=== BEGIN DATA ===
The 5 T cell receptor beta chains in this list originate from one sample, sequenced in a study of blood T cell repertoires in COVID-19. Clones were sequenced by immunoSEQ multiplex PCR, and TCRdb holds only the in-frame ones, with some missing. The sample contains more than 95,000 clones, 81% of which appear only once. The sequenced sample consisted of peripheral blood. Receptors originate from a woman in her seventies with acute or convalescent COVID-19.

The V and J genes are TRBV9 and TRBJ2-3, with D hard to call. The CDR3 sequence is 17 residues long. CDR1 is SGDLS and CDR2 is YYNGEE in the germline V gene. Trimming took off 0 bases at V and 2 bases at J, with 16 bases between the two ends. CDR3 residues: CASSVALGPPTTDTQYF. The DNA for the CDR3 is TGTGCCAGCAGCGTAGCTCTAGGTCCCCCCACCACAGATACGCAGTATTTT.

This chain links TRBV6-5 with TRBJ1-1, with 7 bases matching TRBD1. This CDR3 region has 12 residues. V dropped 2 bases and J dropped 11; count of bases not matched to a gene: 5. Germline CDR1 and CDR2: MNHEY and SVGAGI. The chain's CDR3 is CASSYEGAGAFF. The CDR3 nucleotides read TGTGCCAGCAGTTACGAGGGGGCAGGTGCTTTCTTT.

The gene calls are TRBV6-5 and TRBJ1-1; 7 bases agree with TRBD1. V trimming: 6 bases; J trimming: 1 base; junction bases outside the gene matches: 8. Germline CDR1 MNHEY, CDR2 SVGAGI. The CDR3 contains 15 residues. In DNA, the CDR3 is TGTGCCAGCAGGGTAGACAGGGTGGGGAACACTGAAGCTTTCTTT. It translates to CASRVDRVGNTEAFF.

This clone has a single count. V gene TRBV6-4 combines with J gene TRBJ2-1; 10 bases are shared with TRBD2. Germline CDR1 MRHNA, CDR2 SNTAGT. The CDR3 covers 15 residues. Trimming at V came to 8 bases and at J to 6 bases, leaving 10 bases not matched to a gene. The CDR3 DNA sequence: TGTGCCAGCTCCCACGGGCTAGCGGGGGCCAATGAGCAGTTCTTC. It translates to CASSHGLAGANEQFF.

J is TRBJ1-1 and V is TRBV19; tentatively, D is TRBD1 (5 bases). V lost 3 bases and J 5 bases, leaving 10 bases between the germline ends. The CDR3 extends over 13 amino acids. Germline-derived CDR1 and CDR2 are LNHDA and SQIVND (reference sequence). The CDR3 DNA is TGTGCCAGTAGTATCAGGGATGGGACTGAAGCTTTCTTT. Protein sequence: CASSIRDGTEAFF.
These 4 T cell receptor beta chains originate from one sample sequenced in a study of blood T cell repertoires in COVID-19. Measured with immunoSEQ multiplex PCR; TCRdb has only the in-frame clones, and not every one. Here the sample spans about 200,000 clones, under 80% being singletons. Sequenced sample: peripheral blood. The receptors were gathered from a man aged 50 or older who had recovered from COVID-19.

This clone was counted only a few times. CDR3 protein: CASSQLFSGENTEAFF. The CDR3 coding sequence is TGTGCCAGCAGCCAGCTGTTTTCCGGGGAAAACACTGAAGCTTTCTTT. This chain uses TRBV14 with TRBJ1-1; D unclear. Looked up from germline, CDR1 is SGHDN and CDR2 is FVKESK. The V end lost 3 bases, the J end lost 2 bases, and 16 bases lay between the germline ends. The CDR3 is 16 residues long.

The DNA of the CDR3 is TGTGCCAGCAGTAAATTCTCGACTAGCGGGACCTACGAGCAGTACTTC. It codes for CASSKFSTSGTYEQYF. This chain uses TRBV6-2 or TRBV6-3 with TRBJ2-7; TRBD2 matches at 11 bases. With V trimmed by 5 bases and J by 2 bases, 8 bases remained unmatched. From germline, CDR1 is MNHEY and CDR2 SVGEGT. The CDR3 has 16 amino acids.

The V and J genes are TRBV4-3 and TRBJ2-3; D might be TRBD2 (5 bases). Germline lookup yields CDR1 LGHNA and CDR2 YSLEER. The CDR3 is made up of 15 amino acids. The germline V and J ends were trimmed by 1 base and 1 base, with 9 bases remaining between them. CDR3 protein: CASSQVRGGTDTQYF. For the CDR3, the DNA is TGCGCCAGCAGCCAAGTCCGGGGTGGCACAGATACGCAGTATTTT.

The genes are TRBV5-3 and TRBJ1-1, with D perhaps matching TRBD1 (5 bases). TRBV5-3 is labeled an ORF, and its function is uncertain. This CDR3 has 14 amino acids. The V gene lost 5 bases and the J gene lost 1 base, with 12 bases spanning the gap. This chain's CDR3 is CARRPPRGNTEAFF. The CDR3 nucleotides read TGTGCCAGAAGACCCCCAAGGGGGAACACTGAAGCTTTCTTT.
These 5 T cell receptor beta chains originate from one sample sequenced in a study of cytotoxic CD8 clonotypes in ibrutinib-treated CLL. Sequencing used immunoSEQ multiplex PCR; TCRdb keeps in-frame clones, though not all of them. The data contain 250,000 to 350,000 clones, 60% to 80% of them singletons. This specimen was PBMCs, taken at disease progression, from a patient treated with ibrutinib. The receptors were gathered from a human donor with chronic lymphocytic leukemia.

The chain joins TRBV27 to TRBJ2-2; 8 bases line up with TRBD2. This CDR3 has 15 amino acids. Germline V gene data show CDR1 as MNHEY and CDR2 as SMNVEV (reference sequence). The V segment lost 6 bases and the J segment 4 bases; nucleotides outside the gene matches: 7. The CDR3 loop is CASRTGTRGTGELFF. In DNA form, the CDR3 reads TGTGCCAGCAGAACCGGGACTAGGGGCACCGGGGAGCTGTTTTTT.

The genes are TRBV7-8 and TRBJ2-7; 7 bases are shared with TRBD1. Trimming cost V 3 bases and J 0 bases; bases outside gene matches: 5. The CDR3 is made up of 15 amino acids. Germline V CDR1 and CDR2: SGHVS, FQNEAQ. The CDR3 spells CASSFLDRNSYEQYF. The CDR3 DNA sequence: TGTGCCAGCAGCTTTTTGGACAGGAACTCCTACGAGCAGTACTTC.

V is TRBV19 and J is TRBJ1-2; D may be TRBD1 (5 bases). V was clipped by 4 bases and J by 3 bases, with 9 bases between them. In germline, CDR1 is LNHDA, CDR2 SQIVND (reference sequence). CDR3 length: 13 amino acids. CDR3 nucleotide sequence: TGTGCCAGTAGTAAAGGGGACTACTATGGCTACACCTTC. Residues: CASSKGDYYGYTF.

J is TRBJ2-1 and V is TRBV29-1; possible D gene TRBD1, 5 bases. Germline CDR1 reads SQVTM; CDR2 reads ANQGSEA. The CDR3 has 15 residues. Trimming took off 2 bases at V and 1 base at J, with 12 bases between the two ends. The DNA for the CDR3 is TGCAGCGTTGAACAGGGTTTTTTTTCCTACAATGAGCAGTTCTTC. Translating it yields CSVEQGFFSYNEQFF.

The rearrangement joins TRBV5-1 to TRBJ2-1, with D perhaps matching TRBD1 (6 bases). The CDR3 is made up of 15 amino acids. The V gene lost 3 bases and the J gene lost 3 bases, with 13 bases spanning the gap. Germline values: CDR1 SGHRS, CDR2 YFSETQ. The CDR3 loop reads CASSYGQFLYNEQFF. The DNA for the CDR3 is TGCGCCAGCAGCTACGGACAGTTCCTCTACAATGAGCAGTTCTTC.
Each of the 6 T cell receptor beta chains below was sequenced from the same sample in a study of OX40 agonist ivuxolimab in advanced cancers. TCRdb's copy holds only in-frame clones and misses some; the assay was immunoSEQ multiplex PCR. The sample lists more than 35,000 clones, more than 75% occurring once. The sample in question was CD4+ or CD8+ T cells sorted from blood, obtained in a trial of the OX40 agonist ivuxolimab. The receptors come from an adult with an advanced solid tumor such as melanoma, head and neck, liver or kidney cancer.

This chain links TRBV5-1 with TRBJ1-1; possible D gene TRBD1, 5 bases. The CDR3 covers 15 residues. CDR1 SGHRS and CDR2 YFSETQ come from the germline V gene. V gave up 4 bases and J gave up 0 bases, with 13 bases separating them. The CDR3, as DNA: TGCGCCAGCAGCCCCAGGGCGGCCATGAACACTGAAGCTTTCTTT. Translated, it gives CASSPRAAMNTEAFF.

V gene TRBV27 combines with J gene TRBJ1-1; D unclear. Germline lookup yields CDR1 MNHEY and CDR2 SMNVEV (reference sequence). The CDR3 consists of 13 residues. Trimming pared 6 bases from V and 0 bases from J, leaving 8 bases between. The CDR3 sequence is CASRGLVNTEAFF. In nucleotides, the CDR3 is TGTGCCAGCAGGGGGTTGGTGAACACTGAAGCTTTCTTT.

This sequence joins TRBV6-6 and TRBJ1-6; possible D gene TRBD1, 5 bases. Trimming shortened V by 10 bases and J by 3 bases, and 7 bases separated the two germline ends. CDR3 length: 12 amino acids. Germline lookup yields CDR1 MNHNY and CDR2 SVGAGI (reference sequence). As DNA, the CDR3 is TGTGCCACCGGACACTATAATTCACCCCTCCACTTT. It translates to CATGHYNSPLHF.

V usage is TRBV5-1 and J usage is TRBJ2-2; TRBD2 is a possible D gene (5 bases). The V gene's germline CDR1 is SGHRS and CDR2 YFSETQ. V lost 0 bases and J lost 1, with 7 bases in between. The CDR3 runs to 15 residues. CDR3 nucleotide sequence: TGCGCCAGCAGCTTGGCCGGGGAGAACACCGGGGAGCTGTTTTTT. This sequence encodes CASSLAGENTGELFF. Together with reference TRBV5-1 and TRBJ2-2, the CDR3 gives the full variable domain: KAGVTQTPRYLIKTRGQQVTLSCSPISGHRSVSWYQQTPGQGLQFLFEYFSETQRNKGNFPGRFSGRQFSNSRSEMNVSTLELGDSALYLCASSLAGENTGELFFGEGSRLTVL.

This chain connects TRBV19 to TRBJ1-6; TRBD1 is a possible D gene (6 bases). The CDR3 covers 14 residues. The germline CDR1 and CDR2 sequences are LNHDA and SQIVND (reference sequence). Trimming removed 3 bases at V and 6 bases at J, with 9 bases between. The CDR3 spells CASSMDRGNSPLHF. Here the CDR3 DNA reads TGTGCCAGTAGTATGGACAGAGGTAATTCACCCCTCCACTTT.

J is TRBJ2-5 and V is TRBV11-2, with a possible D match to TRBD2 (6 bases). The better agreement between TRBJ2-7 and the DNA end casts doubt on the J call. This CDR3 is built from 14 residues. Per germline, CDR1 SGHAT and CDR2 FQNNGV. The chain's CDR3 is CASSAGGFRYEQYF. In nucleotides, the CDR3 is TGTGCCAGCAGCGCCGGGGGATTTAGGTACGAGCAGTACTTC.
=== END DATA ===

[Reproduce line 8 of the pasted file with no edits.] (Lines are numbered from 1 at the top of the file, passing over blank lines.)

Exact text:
This clone was counted only a few times. CDR3 protein: CASSQLFSGENTEAFF. The CDR3 coding sequence is TGTGCCAGCAGCCAGCTGTTTTCCGGGGAAAACACTGAAGCTTTCTTT. This chain uses TRBV14 with TRBJ1-1; D unclear. Looked up from germline, CDR1 is SGHDN and CDR2 is FVKESK. The V end lost 3 bases, the J end lost 2 bases, and 16 bases lay between the germline ends. The CDR3 is 16 residues long.